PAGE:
A map of Summit Carbon Solutions’ proposed carbon-capture pipeline. (Courtesy of Summit Carbon Solutions)
The South Dakota Public Utilities Commission’s staff has filed a motion to deny Summit Carbon Solutions’ application to construct a carbon dioxide pipeline, citing non-compliance with ordinances in Brown, McPherson, Minnehaha and Spink counties.
The news comes after Summit withdrew its request to have the commission overrule county ordinances. Another company trying to build a carbon pipeline – Navigator CO2 – failed earlier this week to convince the commission to preempt county ordinances that impose minimum distances between pipelines, homes and other places. The commission also denied Navigator’s permit application.
The PUC staff argues in its new motion that if the county ordinances are allowed to stay in effect, Summit’s proposed route would inherently violate county setback requirements. In other words, Summit would be asking the commission to approve a project that is not in compliance with county laws.
According to the motion signed by Staff Attorney Kristen Edwards, despite Summit’s claims that it would comply with local regulations, evidence has yet to be presented that it has secured necessary waivers or county permits. Given the non-compliance and the application’s potential legal complications, the commission’s staff recommends the application be denied while allowing Summit to reapply in the future.
The motion will be heard by the three elected public utilities commissioners on Monday at the Casey Tibbs Rodeo Center in Fort Pierre, at the beginning of what is intended to be a three-week hearing on Summit’s application. Meanwhile, Summit is in the midst of a weeks-long hearing on its planned route in Iowa, and has had its route rejected in North Dakota.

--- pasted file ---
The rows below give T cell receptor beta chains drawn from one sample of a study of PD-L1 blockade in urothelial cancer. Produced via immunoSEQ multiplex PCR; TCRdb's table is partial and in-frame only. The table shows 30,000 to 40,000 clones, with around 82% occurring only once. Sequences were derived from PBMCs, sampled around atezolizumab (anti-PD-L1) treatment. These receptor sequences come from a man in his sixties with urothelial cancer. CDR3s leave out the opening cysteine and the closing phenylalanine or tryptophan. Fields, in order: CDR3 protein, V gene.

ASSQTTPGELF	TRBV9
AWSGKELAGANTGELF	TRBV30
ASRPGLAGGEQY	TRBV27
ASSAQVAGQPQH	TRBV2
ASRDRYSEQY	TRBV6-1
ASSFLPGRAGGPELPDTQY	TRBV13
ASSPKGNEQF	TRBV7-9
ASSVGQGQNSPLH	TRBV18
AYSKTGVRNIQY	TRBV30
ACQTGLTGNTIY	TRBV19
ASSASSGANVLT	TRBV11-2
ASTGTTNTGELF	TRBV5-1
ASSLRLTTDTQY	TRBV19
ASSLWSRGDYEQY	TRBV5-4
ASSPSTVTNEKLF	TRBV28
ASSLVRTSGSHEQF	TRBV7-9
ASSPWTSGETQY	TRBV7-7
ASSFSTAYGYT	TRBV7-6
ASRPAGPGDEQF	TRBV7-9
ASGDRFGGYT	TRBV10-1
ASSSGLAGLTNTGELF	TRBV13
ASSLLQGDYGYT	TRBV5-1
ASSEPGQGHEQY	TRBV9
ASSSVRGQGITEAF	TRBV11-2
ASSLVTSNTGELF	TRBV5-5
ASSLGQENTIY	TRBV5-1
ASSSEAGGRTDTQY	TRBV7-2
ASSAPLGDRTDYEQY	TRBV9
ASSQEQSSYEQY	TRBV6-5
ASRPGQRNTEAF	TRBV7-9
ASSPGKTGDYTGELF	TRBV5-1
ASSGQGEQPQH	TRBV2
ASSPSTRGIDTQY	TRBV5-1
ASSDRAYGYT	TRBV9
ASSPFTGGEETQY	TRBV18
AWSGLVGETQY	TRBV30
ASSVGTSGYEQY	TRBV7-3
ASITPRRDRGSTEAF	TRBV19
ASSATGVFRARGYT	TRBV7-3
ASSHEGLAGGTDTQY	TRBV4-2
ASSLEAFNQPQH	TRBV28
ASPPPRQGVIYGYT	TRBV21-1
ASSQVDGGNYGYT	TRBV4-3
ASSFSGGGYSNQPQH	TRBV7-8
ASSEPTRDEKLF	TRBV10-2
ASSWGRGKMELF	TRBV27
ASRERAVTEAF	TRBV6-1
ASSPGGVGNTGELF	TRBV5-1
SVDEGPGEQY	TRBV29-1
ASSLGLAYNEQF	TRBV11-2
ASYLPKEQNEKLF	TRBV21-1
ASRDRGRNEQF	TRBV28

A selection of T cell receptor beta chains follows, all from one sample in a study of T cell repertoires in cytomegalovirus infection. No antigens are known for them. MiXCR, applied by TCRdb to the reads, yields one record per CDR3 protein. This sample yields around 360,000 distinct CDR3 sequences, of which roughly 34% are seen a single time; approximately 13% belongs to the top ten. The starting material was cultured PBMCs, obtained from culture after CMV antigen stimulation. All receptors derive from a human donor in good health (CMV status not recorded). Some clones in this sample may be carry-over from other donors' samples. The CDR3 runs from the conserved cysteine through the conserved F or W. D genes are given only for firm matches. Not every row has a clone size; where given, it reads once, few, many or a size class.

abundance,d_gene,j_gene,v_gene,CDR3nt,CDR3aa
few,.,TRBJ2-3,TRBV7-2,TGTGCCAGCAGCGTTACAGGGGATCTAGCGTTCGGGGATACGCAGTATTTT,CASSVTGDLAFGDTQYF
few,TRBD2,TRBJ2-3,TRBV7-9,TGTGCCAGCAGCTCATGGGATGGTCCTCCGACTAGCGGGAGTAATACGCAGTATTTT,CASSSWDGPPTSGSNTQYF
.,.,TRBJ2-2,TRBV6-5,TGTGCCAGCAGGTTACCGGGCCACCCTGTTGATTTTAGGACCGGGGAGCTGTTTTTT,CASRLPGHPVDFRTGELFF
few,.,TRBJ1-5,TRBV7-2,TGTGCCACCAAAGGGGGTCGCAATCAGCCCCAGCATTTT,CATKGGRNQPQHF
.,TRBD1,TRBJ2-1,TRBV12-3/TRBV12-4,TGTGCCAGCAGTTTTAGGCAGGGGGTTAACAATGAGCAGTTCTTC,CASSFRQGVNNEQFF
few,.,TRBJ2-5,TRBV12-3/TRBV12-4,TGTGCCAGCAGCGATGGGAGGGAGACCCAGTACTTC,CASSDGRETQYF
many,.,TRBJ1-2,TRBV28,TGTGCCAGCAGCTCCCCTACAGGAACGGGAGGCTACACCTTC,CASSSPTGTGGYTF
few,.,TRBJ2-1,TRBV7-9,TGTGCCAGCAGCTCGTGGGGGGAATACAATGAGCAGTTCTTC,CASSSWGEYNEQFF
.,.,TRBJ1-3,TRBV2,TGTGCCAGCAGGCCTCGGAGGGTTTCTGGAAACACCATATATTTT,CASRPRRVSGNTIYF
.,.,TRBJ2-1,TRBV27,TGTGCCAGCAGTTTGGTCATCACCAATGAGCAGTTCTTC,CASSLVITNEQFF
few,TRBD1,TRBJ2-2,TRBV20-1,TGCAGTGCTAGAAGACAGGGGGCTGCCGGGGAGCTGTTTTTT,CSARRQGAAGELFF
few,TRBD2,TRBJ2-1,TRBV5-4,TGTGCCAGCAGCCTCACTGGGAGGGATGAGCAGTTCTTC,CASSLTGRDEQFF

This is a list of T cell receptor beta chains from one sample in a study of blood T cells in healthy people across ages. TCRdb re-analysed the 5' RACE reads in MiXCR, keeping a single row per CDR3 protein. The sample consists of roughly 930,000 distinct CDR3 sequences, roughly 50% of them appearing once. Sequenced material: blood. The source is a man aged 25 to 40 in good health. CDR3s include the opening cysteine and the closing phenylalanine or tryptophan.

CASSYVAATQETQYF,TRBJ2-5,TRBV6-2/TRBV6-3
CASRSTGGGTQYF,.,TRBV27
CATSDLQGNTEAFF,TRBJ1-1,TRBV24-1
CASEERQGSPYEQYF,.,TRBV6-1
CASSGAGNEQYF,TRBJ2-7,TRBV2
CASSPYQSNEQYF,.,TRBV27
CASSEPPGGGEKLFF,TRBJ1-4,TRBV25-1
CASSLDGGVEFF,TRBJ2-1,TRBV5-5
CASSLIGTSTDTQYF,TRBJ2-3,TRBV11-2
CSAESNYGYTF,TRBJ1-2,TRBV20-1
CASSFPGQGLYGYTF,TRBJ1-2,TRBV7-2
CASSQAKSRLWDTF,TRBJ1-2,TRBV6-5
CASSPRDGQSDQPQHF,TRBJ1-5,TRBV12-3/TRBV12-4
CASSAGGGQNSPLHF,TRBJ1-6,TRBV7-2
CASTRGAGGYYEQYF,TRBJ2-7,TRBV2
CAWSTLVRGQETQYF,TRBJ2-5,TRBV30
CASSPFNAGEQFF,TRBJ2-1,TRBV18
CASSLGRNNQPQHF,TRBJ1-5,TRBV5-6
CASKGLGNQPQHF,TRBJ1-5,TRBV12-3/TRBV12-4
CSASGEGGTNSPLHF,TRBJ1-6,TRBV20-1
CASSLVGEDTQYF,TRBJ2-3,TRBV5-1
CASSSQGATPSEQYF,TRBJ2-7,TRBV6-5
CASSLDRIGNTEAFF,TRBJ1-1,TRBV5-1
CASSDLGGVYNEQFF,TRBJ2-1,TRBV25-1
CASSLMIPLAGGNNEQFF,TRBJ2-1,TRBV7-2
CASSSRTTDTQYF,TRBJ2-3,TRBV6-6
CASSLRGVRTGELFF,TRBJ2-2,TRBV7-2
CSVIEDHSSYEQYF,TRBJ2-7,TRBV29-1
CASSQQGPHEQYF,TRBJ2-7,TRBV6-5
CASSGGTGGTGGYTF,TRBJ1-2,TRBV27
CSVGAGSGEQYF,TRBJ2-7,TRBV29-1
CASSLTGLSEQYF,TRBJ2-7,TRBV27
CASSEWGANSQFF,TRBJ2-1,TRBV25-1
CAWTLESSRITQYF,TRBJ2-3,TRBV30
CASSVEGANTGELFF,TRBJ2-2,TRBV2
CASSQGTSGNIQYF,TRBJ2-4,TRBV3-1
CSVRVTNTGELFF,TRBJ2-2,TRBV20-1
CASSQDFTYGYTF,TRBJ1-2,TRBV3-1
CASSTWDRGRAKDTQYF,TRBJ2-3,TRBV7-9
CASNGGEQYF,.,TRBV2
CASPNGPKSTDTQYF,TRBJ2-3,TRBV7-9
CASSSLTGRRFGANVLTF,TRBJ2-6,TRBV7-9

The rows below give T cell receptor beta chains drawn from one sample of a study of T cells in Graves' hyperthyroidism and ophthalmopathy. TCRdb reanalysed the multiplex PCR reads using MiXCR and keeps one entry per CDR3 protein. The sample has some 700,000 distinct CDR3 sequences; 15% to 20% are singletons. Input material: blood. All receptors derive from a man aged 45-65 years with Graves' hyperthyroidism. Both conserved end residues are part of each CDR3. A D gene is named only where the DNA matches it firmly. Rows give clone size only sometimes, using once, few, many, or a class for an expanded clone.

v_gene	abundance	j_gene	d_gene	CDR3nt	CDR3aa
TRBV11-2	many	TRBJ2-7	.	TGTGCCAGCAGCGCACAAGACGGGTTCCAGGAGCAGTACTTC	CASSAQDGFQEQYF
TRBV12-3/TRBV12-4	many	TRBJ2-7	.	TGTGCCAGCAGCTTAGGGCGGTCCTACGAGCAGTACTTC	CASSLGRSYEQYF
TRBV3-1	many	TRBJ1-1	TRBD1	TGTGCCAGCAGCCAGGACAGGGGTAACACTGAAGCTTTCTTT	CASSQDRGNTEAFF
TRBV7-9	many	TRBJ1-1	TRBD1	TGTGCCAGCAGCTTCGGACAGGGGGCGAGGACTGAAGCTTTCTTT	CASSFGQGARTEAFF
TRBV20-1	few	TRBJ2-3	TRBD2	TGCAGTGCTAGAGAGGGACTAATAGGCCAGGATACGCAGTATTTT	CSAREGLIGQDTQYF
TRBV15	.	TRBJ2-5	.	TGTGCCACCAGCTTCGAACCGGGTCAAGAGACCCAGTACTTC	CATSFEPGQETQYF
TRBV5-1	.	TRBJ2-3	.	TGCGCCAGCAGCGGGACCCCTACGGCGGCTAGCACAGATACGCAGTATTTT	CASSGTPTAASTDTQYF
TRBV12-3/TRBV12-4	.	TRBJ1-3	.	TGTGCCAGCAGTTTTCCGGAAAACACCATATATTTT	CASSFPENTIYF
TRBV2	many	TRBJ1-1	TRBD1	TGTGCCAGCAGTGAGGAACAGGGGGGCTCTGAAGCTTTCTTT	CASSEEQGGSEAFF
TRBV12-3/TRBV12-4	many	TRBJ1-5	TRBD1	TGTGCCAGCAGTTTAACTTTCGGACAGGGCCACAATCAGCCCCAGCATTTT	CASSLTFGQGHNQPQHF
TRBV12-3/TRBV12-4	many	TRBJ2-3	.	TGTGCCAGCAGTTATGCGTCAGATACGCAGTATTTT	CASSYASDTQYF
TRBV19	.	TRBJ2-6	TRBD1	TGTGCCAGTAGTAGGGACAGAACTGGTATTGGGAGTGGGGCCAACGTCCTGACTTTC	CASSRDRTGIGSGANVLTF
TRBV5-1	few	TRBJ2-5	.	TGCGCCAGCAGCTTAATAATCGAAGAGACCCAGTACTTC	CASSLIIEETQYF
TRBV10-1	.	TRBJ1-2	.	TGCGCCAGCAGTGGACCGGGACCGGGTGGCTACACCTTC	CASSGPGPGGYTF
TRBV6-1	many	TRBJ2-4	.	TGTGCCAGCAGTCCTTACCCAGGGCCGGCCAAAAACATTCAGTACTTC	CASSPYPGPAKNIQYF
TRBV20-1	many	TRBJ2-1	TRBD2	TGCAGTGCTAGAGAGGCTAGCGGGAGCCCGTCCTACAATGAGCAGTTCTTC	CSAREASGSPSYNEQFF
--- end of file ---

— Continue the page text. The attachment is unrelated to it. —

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Chase Jensen of Dakota Rural Action, which has been working with opponent landowners, is applauding the motion in South Dakota.
“To proceed with three weeks of hearings would only serve to waste even more time, money and energy that our elected officials and citizens have already had to sacrifice,” Jensen said.
Ed Fischbach is a landowner from northern Spink County with land that would be crossed by the Summit project.
“We have felt for a long time that it’s time for both Navigator and Summit to move on, pull the plug and leave us alone,” he said Friday.
Summit wants to capture carbon dioxide emitted from ethanol plants in five states. The gas would be pressurized into a liquid form and transmitted via pipelines to North Dakota for storage underground, to prevent the gas from trapping heat in the atmosphere. For its value in helping to fight climate change, the $5.5 billion project would be eligible for up to $1.5 billion in annual federal tax credits.
Brett Koenecke, an attorney representing Summit, responded to commission staff’s motion saying the state Supreme Court has ruled that compliance with local ordinances can come after a permit hearing. In a motion filed late Friday afternoon, Summit is urging the commission to continue the hearing, considering the extensive resources already spent, and allow them to work to comply with local regulations before building.MotionToDeny090823
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Editor’s note: This story has been updated since its initial publication to include a response from Summit Carbon Solutions
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